Frank Rich in the New York Times (I especially enjoy the link to here, outlining Cheney’s lies):

The speech itself, with 20 mentions of 9/11, struck the same cynical note as the ads, as if the G.O.P. was almost rooting for a terrorist attack on Obama’s watch. “No one wishes the current administration more success in defending the country than we do,” Cheney said as a disingenuous disclaimer before going on to charge that Obama’s “half measures” were leaving Americans “half exposed.” The new president, he said, is unraveling “the very policies that kept our people safe since 9/11.” In other words, when the next attack comes, it will be all Obama’s fault. A new ad shouting “We told you so!” awaits only the updated video.

The Republicans at least have an excuse for pushing this poison. They are desperate. The trio of Pillsbury doughboys now leading the party — Rush Limbaugh, Newt Gingrich, Cheney — have variously cemented the G.O.P.’s brand as a whites-only men’s club by revoking Colin Powell’s membership and smearing the first Latina Supreme Court nominee as a “reverse racist.” Republicans in Congress have no plausible economic, health care or energy policies to counter Obama’s. The only card left to play is 9/11.

Eugene Robinson in the WaPo, via the Buffalo News, compares & contrasts Obama World and Cheney World. Leonard Pitts, also in the Buffalo News, argues that Cheney is little more than a fear fetishist.

While I am mindful of the fact that a Democratic ex-POTUS or VPOTUS making outrageous charges such as Cheney has done would be the Republican Hissy Fit of the Century™, I enjoy Cheney’s mouth-shits, because they remind people how happy they are to be rid of him.

“Dick” Cheney

27 May

Sleazy, Dishonest & Divisive.

Andrew Sullivan argues that Cheney doesn’t even understand the alleged point of his own speech.

Dick 9/11 Cheney – 9/11 Spotlight 9/11 Whore 9/11

22 May

Yesterday, President Obama gave a speech about national security and torture. I was working at work like normal people do and missed it. I did, however, read Dick Cheney’s reply speech, given at that hive of scum & villainy, the American Enterprise Institute.

Cheney’s speech was a lot of 9/11, a lot of denial that waterboarding is torture, a very clever and specific compartmentalization of torture the US actually committed, ignoring the torture we paid for or sanctioned, and suggested basically that, because terrorists are bad people they deserve to be tortured, and the ends always justify the means.

I am always perplexed by the idea that 9/11 was the beginning of the world being dangerous for Americans, or that it was the genesis of all terrorism, ever. Listening to neoconservative warmongers like Cheney, you would think that this was so. The world was plenty dangerous before 9/11 and it’s plenty dangerous now. It will, incidentally, continue to be plenty dangerous as long as bad or insane people decide they want to do bad things to other people.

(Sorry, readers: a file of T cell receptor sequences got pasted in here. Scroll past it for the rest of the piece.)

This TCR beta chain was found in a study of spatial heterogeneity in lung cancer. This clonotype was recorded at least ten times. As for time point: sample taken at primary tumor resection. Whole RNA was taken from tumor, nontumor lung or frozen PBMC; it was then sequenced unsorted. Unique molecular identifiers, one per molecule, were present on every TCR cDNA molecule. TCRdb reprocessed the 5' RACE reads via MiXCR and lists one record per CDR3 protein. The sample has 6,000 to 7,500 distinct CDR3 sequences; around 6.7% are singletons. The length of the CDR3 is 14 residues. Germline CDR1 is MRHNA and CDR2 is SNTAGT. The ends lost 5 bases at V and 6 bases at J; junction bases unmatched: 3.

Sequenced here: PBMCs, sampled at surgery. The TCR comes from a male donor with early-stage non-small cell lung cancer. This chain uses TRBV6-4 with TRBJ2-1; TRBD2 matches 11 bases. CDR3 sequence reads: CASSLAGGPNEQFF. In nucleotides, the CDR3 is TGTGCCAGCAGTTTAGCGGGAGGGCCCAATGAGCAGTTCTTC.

But fundamentally, the battle is joined – a battle that didn’t really take place in 2008 between Obama and McCain because the Republican nominee also opposed torture, having suffered it himself.

There remains a small minority of Americans who think that Dick Cheney is the bee’s knees, and absolutely adore when he opens his mouth to defend every outright and borderline illegality in which the Bush Administration engaged during its tenure.

But the vast majority of Americans believe, as the President does, that the United States can combat terrorism – even pre-emptively – without fundamentally losing and jettisoning our values, and the rule of law.

TPM put together this juxtaposition of the themes each speaker hit upon:

At least one Tweet from a conservative that I saw yesterday swooned over Cheney’s speech because of his will to do anything and everything to keep America safe.

The problem with that, of course, is that he ought to do anything and everything within the bounds of the law and constitution to keep America safe.

Also, Cheney insinuated that the administration that immediately preceded the one in which he served treated all terrorism as a law enforcement issue, and did not engage in preemption. That is false, and ignores the Millennium Plot.

Shorter Dick Cheney

21 May

I’ll steal one of Pundit’s favorite gimmicks for this one…


Dick Cheney made a speech today about torture and national defense.  After watching it, all I could think of was how Dick Cheney is morphing into a decrepit old version of Colonel Jessup from “A Few Good Men”.


The not-so-funny part of this is that there are people who applaud this shit, kinda like the people have had their view of torture and terrorism informed by Jack Bauer and the writers of “24”.  I weep for the soul of the right wing.